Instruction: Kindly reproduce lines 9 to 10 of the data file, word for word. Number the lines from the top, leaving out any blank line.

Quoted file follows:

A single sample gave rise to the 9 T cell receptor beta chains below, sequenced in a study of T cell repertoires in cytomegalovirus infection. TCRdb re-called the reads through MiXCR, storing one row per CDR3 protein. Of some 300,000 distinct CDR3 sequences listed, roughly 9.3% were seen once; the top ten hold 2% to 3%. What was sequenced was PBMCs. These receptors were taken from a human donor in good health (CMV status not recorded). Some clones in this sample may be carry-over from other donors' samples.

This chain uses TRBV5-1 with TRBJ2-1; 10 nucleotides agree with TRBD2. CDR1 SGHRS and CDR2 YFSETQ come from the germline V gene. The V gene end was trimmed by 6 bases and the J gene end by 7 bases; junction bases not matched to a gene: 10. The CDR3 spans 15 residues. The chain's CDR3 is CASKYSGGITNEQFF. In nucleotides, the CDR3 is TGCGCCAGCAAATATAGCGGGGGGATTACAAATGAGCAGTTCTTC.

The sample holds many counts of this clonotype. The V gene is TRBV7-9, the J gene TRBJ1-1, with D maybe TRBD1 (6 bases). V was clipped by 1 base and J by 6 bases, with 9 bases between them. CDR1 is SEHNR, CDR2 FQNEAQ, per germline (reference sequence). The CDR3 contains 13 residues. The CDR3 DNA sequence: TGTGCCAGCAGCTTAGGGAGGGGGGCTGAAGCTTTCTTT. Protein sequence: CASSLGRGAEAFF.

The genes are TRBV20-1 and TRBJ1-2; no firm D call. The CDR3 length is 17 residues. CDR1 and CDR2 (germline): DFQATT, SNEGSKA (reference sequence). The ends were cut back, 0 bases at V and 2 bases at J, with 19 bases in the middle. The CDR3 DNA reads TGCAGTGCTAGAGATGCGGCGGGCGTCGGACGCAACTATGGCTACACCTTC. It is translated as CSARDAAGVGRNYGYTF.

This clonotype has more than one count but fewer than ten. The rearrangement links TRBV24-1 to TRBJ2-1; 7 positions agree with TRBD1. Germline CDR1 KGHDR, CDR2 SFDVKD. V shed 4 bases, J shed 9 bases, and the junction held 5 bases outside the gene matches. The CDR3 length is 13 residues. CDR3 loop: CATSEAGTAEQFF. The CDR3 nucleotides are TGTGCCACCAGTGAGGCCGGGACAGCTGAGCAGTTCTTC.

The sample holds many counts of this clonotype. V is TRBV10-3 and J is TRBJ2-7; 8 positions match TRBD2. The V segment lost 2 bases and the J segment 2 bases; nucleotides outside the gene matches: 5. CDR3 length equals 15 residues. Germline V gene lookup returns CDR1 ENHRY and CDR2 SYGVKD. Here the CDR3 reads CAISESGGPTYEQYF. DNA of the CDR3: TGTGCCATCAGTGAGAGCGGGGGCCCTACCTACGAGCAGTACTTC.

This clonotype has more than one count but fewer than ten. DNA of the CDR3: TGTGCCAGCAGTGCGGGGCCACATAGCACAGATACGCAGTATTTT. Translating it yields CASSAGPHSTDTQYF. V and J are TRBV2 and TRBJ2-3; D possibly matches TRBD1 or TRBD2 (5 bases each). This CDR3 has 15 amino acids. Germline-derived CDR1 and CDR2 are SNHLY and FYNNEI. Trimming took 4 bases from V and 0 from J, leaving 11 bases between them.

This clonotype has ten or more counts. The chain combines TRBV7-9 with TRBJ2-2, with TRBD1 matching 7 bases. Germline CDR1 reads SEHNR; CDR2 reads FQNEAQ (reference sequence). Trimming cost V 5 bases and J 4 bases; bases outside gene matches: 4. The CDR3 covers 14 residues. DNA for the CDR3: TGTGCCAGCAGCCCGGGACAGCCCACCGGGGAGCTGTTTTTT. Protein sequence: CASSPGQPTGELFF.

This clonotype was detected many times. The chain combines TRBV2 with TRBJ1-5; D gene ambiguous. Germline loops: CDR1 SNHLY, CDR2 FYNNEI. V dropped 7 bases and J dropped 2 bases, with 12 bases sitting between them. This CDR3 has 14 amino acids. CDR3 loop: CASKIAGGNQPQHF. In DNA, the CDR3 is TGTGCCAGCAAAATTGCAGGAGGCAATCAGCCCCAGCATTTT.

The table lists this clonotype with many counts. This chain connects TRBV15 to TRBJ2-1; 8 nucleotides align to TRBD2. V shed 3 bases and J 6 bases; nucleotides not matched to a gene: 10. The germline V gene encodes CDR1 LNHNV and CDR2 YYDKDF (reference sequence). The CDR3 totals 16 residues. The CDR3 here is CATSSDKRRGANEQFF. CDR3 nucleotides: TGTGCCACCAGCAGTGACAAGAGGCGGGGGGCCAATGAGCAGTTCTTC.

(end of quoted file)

This clonotype was detected many times. The chain combines TRBV2 with TRBJ1-5; D gene ambiguous. Germline loops: CDR1 SNHLY, CDR2 FYNNEI. V dropped 7 bases and J dropped 2 bases, with 12 bases sitting between them. This CDR3 has 14 amino acids. CDR3 loop: CASKIAGGNQPQHF. In DNA, the CDR3 is TGTGCCAGCAAAATTGCAGGAGGCAATCAGCCCCAGCATTTT.

The table lists this clonotype with many counts. This chain connects TRBV15 to TRBJ2-1; 8 nucleotides align to TRBD2. V shed 3 bases and J 6 bases; nucleotides not matched to a gene: 10. The germline V gene encodes CDR1 LNHNV and CDR2 YYDKDF (reference sequence). The CDR3 totals 16 residues. The CDR3 here is CATSSDKRRGANEQFF. CDR3 nucleotides: TGTGCCACCAGCAGTGACAAGAGGCGGGGGGCCAATGAGCAGTTCTTC.